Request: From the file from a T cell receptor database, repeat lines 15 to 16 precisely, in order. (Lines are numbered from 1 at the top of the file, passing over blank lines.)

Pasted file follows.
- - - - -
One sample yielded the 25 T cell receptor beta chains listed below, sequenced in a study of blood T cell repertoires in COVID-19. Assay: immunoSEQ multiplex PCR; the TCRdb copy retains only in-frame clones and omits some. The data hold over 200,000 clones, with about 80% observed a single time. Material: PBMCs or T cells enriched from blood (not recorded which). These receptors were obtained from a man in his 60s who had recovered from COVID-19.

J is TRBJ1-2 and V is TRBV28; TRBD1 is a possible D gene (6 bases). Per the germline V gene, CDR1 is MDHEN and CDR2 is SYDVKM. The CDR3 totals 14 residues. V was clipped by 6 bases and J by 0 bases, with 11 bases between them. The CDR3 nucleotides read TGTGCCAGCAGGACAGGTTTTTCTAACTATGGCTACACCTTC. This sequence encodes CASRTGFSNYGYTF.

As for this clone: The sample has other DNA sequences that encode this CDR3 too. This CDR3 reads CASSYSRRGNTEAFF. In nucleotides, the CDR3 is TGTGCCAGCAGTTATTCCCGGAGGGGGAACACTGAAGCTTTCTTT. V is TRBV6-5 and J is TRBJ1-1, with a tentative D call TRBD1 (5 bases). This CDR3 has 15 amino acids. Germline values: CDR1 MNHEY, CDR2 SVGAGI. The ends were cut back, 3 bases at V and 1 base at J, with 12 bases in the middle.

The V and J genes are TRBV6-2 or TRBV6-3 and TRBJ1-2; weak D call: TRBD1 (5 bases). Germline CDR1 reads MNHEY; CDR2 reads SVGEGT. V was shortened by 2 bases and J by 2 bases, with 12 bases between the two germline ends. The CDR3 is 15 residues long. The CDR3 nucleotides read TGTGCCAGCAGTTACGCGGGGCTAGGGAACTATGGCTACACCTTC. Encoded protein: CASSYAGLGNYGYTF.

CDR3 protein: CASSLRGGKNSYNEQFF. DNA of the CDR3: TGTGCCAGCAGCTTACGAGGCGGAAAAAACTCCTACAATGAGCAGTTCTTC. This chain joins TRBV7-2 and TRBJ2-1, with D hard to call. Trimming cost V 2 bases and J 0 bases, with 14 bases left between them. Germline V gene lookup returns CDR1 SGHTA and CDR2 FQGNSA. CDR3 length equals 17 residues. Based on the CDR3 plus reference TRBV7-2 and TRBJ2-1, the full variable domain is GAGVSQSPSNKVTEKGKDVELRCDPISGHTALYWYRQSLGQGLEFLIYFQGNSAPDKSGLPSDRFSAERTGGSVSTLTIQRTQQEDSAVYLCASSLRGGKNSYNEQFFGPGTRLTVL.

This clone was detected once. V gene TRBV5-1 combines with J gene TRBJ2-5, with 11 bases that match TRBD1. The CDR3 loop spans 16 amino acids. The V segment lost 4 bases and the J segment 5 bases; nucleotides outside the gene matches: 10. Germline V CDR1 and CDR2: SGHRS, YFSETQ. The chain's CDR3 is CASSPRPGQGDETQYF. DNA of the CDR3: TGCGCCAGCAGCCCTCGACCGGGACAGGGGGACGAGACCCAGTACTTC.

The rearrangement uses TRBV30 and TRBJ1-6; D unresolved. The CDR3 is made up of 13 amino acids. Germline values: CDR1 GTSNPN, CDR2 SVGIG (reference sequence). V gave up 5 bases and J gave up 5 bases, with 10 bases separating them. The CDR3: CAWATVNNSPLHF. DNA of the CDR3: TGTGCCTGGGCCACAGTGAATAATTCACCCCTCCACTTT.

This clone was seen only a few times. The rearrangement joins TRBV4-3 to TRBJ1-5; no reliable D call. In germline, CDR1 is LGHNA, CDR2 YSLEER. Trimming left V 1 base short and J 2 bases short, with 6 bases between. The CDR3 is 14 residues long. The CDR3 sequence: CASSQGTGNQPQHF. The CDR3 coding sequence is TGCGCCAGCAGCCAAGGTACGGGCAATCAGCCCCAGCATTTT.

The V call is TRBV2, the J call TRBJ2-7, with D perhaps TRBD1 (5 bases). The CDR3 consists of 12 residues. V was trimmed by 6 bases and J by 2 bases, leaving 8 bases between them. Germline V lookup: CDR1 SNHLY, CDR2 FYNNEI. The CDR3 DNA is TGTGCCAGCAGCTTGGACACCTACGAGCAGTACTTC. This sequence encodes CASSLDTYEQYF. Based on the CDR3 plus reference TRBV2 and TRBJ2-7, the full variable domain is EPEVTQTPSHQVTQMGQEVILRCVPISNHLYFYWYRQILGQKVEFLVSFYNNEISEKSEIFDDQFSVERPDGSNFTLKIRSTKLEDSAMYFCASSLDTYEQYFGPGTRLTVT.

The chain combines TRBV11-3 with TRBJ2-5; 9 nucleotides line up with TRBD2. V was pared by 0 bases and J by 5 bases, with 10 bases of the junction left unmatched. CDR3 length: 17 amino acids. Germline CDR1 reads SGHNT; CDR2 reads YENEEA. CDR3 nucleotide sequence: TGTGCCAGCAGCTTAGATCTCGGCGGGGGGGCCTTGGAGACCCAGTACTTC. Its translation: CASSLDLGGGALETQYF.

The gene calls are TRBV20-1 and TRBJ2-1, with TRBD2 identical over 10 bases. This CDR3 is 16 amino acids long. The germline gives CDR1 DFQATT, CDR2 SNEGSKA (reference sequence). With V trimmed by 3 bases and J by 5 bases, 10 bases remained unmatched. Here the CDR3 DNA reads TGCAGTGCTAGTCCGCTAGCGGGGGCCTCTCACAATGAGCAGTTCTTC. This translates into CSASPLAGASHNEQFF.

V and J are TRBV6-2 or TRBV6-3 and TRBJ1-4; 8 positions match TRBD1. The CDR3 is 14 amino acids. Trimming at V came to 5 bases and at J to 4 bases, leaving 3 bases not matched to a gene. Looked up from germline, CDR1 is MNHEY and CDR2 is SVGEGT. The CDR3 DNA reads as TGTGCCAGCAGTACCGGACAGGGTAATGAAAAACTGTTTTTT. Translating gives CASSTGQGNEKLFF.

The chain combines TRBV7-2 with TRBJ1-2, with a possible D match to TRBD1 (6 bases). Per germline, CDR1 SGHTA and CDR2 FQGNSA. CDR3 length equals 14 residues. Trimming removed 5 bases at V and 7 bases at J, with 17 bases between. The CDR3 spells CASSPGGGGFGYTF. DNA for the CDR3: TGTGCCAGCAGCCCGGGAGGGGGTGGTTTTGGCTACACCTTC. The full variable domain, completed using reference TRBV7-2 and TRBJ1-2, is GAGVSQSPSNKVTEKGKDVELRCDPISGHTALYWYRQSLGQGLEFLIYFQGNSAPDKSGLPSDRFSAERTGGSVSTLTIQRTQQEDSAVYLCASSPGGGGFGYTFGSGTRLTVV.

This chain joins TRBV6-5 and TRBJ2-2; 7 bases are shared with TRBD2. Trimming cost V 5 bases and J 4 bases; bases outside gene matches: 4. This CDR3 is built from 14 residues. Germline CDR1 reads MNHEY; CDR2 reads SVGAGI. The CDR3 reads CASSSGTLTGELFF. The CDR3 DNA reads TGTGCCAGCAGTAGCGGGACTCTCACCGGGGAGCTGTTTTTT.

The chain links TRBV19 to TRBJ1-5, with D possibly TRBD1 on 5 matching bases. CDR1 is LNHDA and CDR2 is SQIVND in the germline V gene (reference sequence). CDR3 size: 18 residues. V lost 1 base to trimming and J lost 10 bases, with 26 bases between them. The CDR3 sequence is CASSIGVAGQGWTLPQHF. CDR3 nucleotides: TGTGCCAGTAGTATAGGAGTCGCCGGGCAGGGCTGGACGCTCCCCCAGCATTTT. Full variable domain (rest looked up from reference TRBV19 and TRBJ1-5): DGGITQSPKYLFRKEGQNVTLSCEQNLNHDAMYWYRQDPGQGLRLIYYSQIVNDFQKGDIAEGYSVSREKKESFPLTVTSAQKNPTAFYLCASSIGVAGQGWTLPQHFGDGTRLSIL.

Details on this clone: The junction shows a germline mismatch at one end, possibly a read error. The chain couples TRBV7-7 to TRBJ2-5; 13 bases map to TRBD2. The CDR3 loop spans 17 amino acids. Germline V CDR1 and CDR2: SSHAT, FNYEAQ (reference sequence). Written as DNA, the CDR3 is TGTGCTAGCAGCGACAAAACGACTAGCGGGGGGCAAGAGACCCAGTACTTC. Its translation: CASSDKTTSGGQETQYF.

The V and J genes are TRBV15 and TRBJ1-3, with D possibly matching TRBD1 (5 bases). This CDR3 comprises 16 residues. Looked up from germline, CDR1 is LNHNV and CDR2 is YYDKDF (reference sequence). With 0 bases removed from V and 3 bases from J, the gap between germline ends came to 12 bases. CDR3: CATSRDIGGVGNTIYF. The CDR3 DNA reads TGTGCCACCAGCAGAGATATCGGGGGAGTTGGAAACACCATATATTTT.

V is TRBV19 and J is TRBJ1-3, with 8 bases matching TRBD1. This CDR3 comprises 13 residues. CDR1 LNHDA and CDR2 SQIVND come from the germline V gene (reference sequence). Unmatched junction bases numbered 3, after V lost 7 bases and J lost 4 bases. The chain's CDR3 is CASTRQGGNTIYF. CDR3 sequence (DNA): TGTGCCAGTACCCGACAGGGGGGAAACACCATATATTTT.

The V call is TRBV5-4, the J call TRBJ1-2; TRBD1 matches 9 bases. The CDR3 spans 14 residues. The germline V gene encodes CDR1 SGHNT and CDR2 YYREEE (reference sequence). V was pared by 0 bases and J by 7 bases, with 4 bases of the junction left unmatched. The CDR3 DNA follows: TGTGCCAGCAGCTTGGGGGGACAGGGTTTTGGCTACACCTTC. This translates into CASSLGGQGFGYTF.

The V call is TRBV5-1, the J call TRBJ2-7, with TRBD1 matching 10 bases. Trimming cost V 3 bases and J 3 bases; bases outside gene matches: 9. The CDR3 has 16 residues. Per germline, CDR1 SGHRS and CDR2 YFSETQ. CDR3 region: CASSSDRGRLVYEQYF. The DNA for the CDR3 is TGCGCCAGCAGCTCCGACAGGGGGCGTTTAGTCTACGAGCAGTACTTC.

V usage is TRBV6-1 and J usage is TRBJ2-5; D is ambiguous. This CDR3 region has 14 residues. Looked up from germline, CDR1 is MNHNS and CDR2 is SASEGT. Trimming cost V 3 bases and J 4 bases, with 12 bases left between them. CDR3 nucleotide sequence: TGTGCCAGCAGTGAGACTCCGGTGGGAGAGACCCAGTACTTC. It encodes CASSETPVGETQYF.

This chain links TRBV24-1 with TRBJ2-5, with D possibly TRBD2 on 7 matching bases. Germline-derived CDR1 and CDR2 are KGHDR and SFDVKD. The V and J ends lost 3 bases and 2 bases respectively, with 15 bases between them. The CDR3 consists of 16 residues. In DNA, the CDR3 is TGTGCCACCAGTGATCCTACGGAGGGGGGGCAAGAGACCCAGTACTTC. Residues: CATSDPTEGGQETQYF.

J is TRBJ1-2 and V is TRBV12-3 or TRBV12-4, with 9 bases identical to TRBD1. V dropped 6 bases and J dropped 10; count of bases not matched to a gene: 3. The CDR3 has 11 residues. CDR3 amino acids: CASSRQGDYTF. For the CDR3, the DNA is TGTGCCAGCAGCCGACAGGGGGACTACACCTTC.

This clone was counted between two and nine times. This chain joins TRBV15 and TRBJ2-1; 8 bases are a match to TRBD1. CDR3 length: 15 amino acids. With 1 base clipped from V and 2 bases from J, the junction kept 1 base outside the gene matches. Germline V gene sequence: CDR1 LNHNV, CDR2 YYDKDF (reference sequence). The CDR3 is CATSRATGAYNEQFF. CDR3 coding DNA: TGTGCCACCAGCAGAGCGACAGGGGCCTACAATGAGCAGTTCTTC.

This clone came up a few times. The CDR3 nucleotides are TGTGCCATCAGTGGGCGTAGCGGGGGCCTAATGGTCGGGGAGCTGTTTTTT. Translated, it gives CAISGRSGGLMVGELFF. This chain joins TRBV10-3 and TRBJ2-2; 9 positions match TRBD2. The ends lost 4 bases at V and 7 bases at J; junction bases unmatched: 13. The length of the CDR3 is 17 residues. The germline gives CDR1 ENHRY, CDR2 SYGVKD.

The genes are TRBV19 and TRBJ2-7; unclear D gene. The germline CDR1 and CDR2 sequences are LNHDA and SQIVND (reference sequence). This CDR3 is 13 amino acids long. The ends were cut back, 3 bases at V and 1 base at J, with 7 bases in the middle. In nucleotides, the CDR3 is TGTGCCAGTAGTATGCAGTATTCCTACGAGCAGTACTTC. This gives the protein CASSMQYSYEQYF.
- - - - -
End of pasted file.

The chain links TRBV19 to TRBJ1-5, with D possibly TRBD1 on 5 matching bases. CDR1 is LNHDA and CDR2 is SQIVND in the germline V gene (reference sequence). CDR3 size: 18 residues. V lost 1 base to trimming and J lost 10 bases, with 26 bases between them. The CDR3 sequence is CASSIGVAGQGWTLPQHF. CDR3 nucleotides: TGTGCCAGTAGTATAGGAGTCGCCGGGCAGGGCTGGACGCTCCCCCAGCATTTT. Full variable domain (rest looked up from reference TRBV19 and TRBJ1-5): DGGITQSPKYLFRKEGQNVTLSCEQNLNHDAMYWYRQDPGQGLRLIYYSQIVNDFQKGDIAEGYSVSREKKESFPLTVTSAQKNPTAFYLCASSIGVAGQGWTLPQHFGDGTRLSIL.

Details on this clone: The junction shows a germline mismatch at one end, possibly a read error. The chain couples TRBV7-7 to TRBJ2-5; 13 bases map to TRBD2. The CDR3 loop spans 17 amino acids. Germline V CDR1 and CDR2: SSHAT, FNYEAQ (reference sequence). Written as DNA, the CDR3 is TGTGCTAGCAGCGACAAAACGACTAGCGGGGGGCAAGAGACCCAGTACTTC. Its translation: CASSDKTTSGGQETQYF.